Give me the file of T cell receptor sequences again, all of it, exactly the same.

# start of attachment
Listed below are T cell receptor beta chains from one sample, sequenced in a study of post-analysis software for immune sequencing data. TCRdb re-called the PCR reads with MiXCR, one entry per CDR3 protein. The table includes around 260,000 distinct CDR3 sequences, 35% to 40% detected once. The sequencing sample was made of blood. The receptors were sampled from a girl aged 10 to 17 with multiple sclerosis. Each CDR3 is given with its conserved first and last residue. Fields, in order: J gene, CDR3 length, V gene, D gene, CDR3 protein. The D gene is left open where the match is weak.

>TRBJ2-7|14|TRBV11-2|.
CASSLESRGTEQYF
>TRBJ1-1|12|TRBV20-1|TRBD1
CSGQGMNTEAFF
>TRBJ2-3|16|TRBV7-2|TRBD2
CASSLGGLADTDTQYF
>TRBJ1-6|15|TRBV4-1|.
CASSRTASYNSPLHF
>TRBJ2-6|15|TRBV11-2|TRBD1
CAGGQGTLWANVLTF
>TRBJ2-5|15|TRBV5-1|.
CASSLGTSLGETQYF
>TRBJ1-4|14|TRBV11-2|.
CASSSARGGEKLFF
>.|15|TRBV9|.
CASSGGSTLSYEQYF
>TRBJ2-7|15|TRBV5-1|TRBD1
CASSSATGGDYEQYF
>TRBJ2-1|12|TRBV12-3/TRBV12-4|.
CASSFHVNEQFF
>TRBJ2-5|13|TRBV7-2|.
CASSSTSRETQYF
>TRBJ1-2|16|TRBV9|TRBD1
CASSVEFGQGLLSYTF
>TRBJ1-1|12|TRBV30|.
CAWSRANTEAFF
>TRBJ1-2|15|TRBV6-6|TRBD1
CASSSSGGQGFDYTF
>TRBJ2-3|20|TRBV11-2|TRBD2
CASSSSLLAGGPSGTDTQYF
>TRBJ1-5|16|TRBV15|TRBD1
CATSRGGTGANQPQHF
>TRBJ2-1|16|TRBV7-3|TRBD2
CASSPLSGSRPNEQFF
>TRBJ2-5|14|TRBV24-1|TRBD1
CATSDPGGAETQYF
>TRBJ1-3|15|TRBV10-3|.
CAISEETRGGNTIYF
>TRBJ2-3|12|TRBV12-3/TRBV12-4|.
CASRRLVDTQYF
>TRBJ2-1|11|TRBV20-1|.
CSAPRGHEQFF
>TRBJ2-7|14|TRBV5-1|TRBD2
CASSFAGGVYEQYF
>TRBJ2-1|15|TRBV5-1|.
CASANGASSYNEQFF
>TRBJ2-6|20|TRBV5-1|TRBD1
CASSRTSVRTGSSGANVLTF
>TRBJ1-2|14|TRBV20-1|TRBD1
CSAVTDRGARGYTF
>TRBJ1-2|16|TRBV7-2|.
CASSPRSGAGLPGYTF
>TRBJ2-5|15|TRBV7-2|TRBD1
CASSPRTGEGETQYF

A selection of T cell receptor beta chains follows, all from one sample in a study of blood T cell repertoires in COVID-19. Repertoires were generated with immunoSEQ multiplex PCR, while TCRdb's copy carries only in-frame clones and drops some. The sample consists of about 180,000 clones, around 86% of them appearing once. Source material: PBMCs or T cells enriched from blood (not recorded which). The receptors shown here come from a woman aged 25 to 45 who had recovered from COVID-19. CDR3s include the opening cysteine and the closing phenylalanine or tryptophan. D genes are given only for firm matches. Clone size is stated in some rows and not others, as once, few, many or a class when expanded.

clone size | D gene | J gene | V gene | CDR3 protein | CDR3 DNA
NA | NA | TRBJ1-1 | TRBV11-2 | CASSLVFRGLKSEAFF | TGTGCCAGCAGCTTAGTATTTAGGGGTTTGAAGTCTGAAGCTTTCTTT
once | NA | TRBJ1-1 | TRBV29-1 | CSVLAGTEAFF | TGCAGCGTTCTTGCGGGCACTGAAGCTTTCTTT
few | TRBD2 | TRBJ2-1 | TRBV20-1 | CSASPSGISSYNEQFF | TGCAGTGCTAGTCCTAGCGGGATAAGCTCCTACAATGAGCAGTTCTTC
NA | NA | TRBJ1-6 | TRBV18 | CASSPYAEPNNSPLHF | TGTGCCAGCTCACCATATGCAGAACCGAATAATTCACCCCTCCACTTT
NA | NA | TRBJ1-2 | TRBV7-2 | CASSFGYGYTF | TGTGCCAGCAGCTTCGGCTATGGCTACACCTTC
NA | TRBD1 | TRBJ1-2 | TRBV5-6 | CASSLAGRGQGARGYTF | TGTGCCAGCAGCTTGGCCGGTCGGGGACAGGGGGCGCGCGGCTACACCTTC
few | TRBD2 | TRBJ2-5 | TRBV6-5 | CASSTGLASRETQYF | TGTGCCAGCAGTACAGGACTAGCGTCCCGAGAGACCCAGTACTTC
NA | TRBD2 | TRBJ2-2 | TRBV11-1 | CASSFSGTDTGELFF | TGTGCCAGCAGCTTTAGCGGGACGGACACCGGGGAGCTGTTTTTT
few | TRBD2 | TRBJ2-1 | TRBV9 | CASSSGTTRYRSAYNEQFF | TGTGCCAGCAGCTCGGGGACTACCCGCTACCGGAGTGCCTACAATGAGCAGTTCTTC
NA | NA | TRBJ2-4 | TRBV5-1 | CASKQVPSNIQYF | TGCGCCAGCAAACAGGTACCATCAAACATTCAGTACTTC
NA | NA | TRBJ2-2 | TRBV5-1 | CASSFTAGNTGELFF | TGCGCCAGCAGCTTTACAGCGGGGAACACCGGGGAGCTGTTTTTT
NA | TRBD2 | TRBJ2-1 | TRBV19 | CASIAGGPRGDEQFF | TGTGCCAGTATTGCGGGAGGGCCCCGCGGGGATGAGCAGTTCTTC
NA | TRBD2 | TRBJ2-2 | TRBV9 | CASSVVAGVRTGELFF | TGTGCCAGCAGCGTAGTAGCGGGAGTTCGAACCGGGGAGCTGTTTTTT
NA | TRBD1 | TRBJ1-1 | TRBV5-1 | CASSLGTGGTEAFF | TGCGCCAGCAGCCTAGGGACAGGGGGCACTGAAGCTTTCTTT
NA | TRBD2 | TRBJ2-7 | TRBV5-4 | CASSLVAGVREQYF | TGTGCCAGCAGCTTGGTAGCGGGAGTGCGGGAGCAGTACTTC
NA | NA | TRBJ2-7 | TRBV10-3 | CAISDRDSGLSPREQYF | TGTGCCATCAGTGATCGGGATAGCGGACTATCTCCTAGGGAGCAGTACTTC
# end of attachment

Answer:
Listed below are T cell receptor beta chains from one sample, sequenced in a study of post-analysis software for immune sequencing data. TCRdb re-called the PCR reads with MiXCR, one entry per CDR3 protein. The table includes around 260,000 distinct CDR3 sequences, 35% to 40% detected once. The sequencing sample was made of blood. The receptors were sampled from a girl aged 10 to 17 with multiple sclerosis. Each CDR3 is given with its conserved first and last residue. Fields, in order: J gene, CDR3 length, V gene, D gene, CDR3 protein. The D gene is left open where the match is weak.

>TRBJ2-7|14|TRBV11-2|.
CASSLESRGTEQYF
>TRBJ1-1|12|TRBV20-1|TRBD1
CSGQGMNTEAFF
>TRBJ2-3|16|TRBV7-2|TRBD2
CASSLGGLADTDTQYF
>TRBJ1-6|15|TRBV4-1|.
CASSRTASYNSPLHF
>TRBJ2-6|15|TRBV11-2|TRBD1
CAGGQGTLWANVLTF
>TRBJ2-5|15|TRBV5-1|.
CASSLGTSLGETQYF
>TRBJ1-4|14|TRBV11-2|.
CASSSARGGEKLFF
>.|15|TRBV9|.
CASSGGSTLSYEQYF
>TRBJ2-7|15|TRBV5-1|TRBD1
CASSSATGGDYEQYF
>TRBJ2-1|12|TRBV12-3/TRBV12-4|.
CASSFHVNEQFF
>TRBJ2-5|13|TRBV7-2|.
CASSSTSRETQYF
>TRBJ1-2|16|TRBV9|TRBD1
CASSVEFGQGLLSYTF
>TRBJ1-1|12|TRBV30|.
CAWSRANTEAFF
>TRBJ1-2|15|TRBV6-6|TRBD1
CASSSSGGQGFDYTF
>TRBJ2-3|20|TRBV11-2|TRBD2
CASSSSLLAGGPSGTDTQYF
>TRBJ1-5|16|TRBV15|TRBD1
CATSRGGTGANQPQHF
>TRBJ2-1|16|TRBV7-3|TRBD2
CASSPLSGSRPNEQFF
>TRBJ2-5|14|TRBV24-1|TRBD1
CATSDPGGAETQYF
>TRBJ1-3|15|TRBV10-3|.
CAISEETRGGNTIYF
>TRBJ2-3|12|TRBV12-3/TRBV12-4|.
CASRRLVDTQYF
>TRBJ2-1|11|TRBV20-1|.
CSAPRGHEQFF
>TRBJ2-7|14|TRBV5-1|TRBD2
CASSFAGGVYEQYF
>TRBJ2-1|15|TRBV5-1|.
CASANGASSYNEQFF
>TRBJ2-6|20|TRBV5-1|TRBD1
CASSRTSVRTGSSGANVLTF
>TRBJ1-2|14|TRBV20-1|TRBD1
CSAVTDRGARGYTF
>TRBJ1-2|16|TRBV7-2|.
CASSPRSGAGLPGYTF
>TRBJ2-5|15|TRBV7-2|TRBD1
CASSPRTGEGETQYF

A selection of T cell receptor beta chains follows, all from one sample in a study of blood T cell repertoires in COVID-19. Repertoires were generated with immunoSEQ multiplex PCR, while TCRdb's copy carries only in-frame clones and drops some. The sample consists of about 180,000 clones, around 86% of them appearing once. Source material: PBMCs or T cells enriched from blood (not recorded which). The receptors shown here come from a woman aged 25 to 45 who had recovered from COVID-19. CDR3s include the opening cysteine and the closing phenylalanine or tryptophan. D genes are given only for firm matches. Clone size is stated in some rows and not others, as once, few, many or a class when expanded.

clone size | D gene | J gene | V gene | CDR3 protein | CDR3 DNA
NA | NA | TRBJ1-1 | TRBV11-2 | CASSLVFRGLKSEAFF | TGTGCCAGCAGCTTAGTATTTAGGGGTTTGAAGTCTGAAGCTTTCTTT
once | NA | TRBJ1-1 | TRBV29-1 | CSVLAGTEAFF | TGCAGCGTTCTTGCGGGCACTGAAGCTTTCTTT
few | TRBD2 | TRBJ2-1 | TRBV20-1 | CSASPSGISSYNEQFF | TGCAGTGCTAGTCCTAGCGGGATAAGCTCCTACAATGAGCAGTTCTTC
NA | NA | TRBJ1-6 | TRBV18 | CASSPYAEPNNSPLHF | TGTGCCAGCTCACCATATGCAGAACCGAATAATTCACCCCTCCACTTT
NA | NA | TRBJ1-2 | TRBV7-2 | CASSFGYGYTF | TGTGCCAGCAGCTTCGGCTATGGCTACACCTTC
NA | TRBD1 | TRBJ1-2 | TRBV5-6 | CASSLAGRGQGARGYTF | TGTGCCAGCAGCTTGGCCGGTCGGGGACAGGGGGCGCGCGGCTACACCTTC
few | TRBD2 | TRBJ2-5 | TRBV6-5 | CASSTGLASRETQYF | TGTGCCAGCAGTACAGGACTAGCGTCCCGAGAGACCCAGTACTTC
NA | TRBD2 | TRBJ2-2 | TRBV11-1 | CASSFSGTDTGELFF | TGTGCCAGCAGCTTTAGCGGGACGGACACCGGGGAGCTGTTTTTT
few | TRBD2 | TRBJ2-1 | TRBV9 | CASSSGTTRYRSAYNEQFF | TGTGCCAGCAGCTCGGGGACTACCCGCTACCGGAGTGCCTACAATGAGCAGTTCTTC
NA | NA | TRBJ2-4 | TRBV5-1 | CASKQVPSNIQYF | TGCGCCAGCAAACAGGTACCATCAAACATTCAGTACTTC
NA | NA | TRBJ2-2 | TRBV5-1 | CASSFTAGNTGELFF | TGCGCCAGCAGCTTTACAGCGGGGAACACCGGGGAGCTGTTTTTT
NA | TRBD2 | TRBJ2-1 | TRBV19 | CASIAGGPRGDEQFF | TGTGCCAGTATTGCGGGAGGGCCCCGCGGGGATGAGCAGTTCTTC
NA | TRBD2 | TRBJ2-2 | TRBV9 | CASSVVAGVRTGELFF | TGTGCCAGCAGCGTAGTAGCGGGAGTTCGAACCGGGGAGCTGTTTTTT
NA | TRBD1 | TRBJ1-1 | TRBV5-1 | CASSLGTGGTEAFF | TGCGCCAGCAGCCTAGGGACAGGGGGCACTGAAGCTTTCTTT
NA | TRBD2 | TRBJ2-7 | TRBV5-4 | CASSLVAGVREQYF | TGTGCCAGCAGCTTGGTAGCGGGAGTGCGGGAGCAGTACTTC
NA | NA | TRBJ2-7 | TRBV10-3 | CAISDRDSGLSPREQYF | TGTGCCATCAGTGATCGGGATAGCGGACTATCTCCTAGGGAGCAGTACTTC